When I was working through seminary at RTS-Orlando I was given a great gift. A summer worship internship at Green Lake Pres in Seattle. While there my job was to practice planning and leading worship in the day to day of pastoral ministry with pastor mike kelley, deepen my own understanding of the forms of historic reformed worship, and write music with Rick Jensen and Nathan Partain in the Seattle milieu. One of the fruits of that summer was “The 6-pegs of a Worship Leader” – an exploration in the fundamentals of leading worship in the context of the local church. Part of this was trying to create a road map for my own future growth as a worship leader and another part was sorting out my worship leading experiences to date. I’d grown up in a traditional music setting that had one set of concerns, and led worship in a college setting which had a totally different set of perspectives on worship and leading. This was my attempt to synthesize the best of both.
1. Worship Leaders must cultivate a life of faith.
To lead people to Christ we must know Christ. To lead the people of God before the throne of God we must know the story of God. To welcome people into worship we must recognize the work of the Spirit leading people into worship! To lead and pastor a diverse congregation into a life of continual worship we must be a people actively living out our lives amidst the joys and sorrows of humanity. This is pursuing a life of faith daily, yearly, and into eternity.
Paul Westermeyer was really helpful for me in this. He reminds us worship leaders that we are “not called to know every theological detail, nor to unravel every theological question.” What we do need is the ability “to step back and keep the whole story in perspective and to know its broad outlines and themes.”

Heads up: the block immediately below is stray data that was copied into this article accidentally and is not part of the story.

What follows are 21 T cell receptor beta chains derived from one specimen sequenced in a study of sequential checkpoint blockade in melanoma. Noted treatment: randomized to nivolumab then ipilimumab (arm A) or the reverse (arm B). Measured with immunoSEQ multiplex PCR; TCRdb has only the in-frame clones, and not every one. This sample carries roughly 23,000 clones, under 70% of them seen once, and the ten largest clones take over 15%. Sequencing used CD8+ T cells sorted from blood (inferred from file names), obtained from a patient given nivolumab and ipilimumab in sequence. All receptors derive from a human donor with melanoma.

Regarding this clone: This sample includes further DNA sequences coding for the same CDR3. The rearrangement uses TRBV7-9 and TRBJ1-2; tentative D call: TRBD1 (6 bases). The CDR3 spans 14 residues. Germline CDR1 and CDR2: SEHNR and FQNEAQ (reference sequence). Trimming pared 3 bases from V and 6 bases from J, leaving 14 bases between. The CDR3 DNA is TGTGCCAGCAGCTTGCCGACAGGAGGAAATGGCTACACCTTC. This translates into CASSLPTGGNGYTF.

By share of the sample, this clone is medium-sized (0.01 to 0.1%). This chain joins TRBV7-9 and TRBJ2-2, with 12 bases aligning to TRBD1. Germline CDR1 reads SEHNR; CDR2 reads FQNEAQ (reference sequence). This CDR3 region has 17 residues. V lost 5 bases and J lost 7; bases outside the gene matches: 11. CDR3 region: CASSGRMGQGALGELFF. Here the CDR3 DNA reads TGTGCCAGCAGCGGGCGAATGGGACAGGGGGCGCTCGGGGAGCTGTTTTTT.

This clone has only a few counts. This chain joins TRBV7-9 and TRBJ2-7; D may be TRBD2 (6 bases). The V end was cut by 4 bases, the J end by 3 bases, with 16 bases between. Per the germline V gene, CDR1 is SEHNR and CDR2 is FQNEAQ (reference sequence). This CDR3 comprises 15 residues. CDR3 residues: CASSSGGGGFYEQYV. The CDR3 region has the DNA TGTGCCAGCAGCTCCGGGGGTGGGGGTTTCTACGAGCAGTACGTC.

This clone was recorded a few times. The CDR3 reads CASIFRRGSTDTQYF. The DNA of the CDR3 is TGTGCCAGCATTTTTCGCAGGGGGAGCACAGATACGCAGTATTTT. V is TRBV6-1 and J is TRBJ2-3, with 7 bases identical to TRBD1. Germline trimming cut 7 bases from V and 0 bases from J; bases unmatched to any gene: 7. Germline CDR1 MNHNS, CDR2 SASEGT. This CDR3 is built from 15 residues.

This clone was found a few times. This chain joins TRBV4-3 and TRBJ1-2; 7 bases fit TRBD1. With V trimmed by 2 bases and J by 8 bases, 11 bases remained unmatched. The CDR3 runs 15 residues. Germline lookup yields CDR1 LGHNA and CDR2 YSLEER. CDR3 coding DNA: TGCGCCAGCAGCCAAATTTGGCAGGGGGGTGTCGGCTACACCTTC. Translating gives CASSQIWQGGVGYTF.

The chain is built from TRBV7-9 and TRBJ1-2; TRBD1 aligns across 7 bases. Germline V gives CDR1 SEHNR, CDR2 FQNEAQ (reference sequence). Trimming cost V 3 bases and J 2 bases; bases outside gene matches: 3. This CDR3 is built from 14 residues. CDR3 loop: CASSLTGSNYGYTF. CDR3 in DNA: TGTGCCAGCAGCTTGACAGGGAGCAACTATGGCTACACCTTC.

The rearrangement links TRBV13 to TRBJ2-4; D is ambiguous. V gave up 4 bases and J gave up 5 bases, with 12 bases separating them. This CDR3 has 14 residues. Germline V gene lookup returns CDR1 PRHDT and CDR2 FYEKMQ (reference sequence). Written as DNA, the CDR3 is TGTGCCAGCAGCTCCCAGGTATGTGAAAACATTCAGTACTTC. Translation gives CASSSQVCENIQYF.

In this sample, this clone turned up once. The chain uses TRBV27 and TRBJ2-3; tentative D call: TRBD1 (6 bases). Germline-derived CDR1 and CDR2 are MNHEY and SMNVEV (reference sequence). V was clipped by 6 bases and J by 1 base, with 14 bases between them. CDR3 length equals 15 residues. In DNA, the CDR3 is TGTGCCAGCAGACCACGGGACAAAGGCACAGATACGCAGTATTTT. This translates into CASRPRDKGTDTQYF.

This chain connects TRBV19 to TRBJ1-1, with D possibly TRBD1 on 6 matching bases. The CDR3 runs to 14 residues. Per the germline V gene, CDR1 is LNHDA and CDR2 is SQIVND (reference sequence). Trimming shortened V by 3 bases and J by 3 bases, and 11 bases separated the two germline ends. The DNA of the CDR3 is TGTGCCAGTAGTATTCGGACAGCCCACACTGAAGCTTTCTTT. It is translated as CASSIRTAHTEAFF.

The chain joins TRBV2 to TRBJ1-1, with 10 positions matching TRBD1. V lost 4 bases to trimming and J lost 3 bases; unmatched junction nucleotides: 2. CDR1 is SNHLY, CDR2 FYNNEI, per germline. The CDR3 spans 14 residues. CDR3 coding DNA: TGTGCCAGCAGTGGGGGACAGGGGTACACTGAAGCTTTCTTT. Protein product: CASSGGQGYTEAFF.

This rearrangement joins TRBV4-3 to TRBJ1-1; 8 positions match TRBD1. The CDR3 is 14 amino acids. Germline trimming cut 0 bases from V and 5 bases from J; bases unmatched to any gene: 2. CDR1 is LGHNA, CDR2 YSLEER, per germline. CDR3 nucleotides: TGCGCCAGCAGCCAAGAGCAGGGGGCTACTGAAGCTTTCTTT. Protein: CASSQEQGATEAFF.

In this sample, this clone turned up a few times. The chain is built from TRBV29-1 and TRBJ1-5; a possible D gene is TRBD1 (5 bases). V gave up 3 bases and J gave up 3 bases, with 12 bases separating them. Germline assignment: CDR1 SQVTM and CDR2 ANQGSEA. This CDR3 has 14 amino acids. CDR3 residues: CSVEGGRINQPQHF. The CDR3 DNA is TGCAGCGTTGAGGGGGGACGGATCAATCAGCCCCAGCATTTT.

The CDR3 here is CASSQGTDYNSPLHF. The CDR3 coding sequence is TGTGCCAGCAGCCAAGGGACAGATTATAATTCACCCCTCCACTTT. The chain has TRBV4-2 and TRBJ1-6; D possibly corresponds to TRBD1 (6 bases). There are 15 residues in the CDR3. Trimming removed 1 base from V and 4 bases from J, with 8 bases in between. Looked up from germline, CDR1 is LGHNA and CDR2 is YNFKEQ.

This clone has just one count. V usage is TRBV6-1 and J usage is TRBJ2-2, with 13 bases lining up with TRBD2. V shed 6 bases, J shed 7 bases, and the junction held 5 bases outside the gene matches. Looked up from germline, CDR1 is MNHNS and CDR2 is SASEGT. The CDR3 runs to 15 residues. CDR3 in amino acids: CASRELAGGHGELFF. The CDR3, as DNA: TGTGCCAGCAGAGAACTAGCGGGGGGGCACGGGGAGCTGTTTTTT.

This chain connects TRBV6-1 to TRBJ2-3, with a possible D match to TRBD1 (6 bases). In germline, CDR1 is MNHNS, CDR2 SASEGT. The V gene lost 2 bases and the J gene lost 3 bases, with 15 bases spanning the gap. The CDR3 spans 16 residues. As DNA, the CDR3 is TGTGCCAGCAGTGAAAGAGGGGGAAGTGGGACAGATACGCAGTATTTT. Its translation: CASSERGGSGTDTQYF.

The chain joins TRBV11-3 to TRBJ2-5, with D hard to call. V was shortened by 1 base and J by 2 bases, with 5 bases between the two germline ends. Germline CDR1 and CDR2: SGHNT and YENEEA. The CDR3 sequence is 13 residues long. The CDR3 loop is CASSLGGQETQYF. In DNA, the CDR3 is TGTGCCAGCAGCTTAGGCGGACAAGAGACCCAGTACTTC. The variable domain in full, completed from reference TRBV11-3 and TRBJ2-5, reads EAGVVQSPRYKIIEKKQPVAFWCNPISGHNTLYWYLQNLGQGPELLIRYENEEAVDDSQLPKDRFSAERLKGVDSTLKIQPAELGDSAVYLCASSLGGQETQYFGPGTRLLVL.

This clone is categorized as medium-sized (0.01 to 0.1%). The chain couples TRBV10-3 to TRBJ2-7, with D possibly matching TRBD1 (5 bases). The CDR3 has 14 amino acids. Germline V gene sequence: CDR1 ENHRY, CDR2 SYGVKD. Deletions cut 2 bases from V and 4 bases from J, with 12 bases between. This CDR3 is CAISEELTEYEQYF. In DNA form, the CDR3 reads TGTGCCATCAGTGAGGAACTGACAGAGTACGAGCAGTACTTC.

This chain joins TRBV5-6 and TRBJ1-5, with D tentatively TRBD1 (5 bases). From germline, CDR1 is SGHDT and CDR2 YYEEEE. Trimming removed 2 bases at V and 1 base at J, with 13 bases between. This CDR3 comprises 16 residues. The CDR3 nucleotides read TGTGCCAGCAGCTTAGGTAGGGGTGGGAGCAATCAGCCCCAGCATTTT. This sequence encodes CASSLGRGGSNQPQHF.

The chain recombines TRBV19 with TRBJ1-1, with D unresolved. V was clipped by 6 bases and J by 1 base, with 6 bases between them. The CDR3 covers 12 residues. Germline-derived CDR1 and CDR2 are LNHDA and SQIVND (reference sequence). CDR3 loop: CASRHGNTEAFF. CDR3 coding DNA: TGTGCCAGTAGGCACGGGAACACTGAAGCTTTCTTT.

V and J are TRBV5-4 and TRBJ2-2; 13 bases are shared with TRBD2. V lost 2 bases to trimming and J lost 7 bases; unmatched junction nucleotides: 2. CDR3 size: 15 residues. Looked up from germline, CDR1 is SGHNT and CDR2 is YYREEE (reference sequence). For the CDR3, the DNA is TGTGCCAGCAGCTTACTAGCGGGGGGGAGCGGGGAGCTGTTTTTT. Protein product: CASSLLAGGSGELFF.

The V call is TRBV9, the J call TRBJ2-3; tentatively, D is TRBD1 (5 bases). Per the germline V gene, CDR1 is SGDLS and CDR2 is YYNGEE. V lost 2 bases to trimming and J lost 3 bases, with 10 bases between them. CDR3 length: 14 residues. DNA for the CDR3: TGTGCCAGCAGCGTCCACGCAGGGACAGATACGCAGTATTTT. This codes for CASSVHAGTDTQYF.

2. Worship Leaders are called to be shepherds and guardians
John Witvliet directed me here. He says that “we need to see planning and leading worship as first and chiefly a pastoral task.”
Peter Liethart is also helpful. “Song, as well as shoulders, “bear up” and “lift up” the ark-throne of Yahweh, so that He rides into Zion “enthroned on the praises of Israel” (Ps22.3). The ‘burden’ of the Levites is no longer merely a physical one but a musical one.”
At some point in college while I was involved in leading worship in both a college and church youth group setting I realized that worship leaders have a lot of power and influence that is largely unrecognized…both by themselves and by those in authority over them. For many of us, our favorite parts of worship are the music parts…and the words and music of these times is largely controlled by the worship leaders. Most of whom may not realize the pastoral influence they are waging! Note: You are not just a musician. In fact, you would probably be surprised at the amount of power and authority you are perceived as having simply as a result of being up front every Sunday, Wednesday night, etc. In today’s evangelical world, most people are choosing a church based upon the style of worship and music in that church. You, as a pastoral musician, need to realize the authority and direction you have in people’s spiritual diet. Paul’s words to Timothy (2 Tim 1) are just as apt for us. We need to shepherd the flock under us and guard the proclamation of the gospel that happens through our ministry.
3. Worship Leaders are called to be great musicians
It is a wonderful thing to read scripture as a musician. The whole bible is filled with songs, poetry, and people giving voice to their praises and laments. The largest book in the bible is one taken up in the duty and delight of praising God – the Psalms! It follows then that God must care about the quality of His praise.
In 1st Chronicles 15:22 we read that Kenaniah, the head Levite, was in charge of the singing; that was his responsibility because he was skillful at it.
Every worship leader should do a study of the Levites and how God called these people to direct and lead his worship in the Old Testament according to His Word. (Reading through 1st Chronicles is a great place to start)